Pygame - 2. The Basics


In this tutorial we will just be getting pygame up and running. Our goal is a small template that produces a blank window that doesn’t hang that we can close with the window X or by pressing escape. Additionally we want to put our frames per second in the title bar, just for good measure.


The first thing we need to do is import the libraries we need, which in this case is pretty much just pygame. Here is a simple try block that you can stick your imports in. If python fails to load a module you need, your script will stop and print a nice informative error message. You’ll see we are importing both pygame and pygame’s locals. Grabbing the locals like this will make your code later on slightly more concise, but isn’t strictly needed to use pygame.

    import pygame
    from pygame.locals import *

except ImportError, err:
    print "%s Failed to Load Module: %s" % (__file__, err)
    import sys

Game Object and init

Next we are going to create our game object. We don’t necessarily need an object for this, especially because it is so simple, but I’m an object oriented programmer so I think the benefits outweigh the extra lines of code. I like to be able to break down the functionality into different blocks, so our game object is going to have three functions: init for setting everything up, run for running the event loop, and handleEvents which will be called each frame by run. Now some info about pygame. Pygame handles just about everything you might need from rendering to basic collisions to user input to sound. In our basic setup here we are going to need a window to render, the pygame clock for calculating our frames per second, and user input to see if we should quit. We do all this in our init function – line by line we initialize pygame, create a window with a default 800 x 600 resolution, get and store the pygame clock, set a default caption, and tell the pygame event manager that we only want QUIT and KEYDOWN events. We don’t strictly need to do this last part, but since we know exactly what events we want it is easy enough and it will keep our event queue cleaner. You can check all this out in the pygame documentation. The different modules of pygame are across the top and inside they list everything available inside. Sometimes you have to dig a little bit to find what you want, but this is likely going to be your most used resource as you get into really using pygame.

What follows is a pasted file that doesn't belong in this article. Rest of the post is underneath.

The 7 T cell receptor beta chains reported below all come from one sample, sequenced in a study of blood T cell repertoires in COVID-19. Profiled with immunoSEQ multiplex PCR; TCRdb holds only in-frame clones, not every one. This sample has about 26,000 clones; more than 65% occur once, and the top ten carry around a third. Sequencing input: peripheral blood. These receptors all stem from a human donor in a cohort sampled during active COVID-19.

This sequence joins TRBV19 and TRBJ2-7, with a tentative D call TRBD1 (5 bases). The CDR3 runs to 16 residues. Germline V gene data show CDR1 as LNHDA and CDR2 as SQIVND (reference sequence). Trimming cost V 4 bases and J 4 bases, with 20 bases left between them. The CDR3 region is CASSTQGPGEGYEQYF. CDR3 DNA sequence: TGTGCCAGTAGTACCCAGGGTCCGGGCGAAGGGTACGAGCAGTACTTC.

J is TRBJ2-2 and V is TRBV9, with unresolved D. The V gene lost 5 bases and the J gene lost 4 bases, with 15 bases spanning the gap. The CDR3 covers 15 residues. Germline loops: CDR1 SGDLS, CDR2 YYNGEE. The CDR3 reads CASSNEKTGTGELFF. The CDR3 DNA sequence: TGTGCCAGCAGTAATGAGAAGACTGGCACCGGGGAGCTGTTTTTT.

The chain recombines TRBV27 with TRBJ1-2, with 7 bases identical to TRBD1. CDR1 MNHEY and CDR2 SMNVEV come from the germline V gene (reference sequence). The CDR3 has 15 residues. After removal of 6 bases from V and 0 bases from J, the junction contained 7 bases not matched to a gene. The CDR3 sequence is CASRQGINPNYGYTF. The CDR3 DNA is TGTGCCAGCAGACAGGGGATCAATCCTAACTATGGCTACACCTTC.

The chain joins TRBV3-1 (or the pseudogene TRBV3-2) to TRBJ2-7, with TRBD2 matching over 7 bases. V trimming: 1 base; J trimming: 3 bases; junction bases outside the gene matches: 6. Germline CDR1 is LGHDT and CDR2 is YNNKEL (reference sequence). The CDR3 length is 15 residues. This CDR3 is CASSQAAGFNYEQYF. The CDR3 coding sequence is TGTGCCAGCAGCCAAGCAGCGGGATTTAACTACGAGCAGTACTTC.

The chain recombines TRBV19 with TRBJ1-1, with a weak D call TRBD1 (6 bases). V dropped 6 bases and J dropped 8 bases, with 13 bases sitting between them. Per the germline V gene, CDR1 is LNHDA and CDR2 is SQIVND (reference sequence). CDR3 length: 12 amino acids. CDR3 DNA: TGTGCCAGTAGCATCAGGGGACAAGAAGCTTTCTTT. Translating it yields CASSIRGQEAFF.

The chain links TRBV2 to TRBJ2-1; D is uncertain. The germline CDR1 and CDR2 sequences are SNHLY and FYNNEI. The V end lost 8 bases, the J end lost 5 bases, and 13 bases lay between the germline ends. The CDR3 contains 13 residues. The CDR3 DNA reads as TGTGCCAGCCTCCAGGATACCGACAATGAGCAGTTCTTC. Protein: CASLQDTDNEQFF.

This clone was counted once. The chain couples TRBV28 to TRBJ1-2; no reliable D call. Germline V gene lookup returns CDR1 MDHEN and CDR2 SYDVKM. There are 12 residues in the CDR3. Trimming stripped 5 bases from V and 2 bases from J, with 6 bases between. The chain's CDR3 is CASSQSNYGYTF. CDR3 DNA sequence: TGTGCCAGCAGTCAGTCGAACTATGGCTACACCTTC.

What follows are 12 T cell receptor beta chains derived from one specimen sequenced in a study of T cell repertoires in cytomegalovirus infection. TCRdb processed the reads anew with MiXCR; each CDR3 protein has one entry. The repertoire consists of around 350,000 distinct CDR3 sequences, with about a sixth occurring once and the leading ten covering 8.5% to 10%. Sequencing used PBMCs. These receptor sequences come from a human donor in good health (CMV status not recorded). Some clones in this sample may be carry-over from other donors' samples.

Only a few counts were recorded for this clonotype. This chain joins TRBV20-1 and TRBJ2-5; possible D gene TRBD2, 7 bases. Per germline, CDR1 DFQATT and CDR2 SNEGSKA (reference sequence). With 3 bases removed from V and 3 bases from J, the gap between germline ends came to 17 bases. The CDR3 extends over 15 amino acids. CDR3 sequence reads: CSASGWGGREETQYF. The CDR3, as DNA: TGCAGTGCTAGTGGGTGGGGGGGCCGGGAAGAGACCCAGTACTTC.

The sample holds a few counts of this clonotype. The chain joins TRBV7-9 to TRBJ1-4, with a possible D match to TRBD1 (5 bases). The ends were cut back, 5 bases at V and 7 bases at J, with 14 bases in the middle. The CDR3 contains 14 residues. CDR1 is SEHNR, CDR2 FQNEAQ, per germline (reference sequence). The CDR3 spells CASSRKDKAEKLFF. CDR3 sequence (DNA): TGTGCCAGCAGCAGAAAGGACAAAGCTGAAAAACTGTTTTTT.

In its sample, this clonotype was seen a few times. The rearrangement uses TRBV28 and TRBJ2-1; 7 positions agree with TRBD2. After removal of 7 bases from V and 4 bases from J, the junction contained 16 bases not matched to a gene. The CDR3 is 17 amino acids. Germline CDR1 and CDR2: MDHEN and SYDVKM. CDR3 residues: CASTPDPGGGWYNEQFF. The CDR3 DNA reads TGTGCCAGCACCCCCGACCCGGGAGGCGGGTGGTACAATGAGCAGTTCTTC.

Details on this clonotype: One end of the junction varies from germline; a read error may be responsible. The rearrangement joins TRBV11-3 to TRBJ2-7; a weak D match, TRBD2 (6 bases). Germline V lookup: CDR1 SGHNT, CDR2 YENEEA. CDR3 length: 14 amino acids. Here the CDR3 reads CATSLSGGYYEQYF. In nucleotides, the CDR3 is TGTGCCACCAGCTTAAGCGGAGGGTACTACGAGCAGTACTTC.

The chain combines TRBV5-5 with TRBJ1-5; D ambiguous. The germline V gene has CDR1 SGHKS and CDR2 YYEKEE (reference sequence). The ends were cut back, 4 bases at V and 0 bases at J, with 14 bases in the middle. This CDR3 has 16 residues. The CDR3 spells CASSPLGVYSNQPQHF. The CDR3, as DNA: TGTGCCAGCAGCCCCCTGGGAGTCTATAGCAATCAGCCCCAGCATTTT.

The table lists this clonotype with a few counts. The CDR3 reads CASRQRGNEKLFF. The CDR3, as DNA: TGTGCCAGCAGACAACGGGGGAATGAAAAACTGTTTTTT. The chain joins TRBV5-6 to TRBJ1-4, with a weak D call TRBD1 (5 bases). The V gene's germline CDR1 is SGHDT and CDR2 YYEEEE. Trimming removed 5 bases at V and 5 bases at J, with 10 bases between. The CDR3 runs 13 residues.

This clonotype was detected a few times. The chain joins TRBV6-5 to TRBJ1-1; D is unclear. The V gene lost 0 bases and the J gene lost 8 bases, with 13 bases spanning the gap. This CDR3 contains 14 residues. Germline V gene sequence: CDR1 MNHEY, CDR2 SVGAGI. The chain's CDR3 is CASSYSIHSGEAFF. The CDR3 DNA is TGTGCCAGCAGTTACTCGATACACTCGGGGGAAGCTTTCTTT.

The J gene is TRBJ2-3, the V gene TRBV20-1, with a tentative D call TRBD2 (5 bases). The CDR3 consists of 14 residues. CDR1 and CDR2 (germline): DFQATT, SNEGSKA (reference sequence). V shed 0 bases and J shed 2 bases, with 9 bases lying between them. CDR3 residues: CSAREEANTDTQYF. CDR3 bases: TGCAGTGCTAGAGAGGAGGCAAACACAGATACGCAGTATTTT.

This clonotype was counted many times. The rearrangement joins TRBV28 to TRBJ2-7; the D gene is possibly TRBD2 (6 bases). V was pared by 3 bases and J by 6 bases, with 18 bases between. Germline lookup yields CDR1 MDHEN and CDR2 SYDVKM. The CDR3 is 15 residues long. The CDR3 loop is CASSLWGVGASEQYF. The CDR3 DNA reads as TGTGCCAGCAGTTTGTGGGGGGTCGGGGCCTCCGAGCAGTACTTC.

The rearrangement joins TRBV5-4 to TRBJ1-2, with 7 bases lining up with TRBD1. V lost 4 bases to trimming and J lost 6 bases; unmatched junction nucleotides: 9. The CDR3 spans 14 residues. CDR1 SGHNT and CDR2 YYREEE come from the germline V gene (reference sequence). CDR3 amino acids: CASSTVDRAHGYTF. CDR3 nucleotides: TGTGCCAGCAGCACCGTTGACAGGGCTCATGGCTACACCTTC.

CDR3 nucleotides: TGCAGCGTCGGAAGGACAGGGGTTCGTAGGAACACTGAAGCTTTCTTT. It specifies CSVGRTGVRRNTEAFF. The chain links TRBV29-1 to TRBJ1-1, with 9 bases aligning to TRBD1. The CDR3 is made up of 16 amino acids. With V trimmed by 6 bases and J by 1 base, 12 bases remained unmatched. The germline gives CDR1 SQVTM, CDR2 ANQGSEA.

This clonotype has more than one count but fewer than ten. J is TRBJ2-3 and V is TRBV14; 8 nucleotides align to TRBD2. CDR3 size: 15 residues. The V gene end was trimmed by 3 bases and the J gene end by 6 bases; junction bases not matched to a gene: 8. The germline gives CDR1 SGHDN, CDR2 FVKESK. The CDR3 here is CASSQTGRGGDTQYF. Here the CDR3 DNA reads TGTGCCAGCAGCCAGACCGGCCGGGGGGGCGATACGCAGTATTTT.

class Game(object):
    """Our game object! This is a fairly simple object that handles the
    initialization of pygame and sets up our game to run."""

    def __init__(self):
        """Called when the the Game object is initialized. Initializes
        pygame and sets up our pygame window and other pygame tools
        that we will need for more complicated tutorials."""

        # load and set up pygame

        # create our window
        self.window = pygame.display.set_mode((800, 600))

        # clock for ticking
        self.clock = pygame.time.Clock()

        # set the window title
        pygame.display.set_caption("Pygame Tutorial 2 - Basic")

        # tell pygame to only pay attention to certain events
        # we want to know if the user hits the X on the window, and we
        # want keys so we can close the window with the esc key
        pygame.event.set_allowed([QUIT, KEYDOWN])

Run Method / Event Loop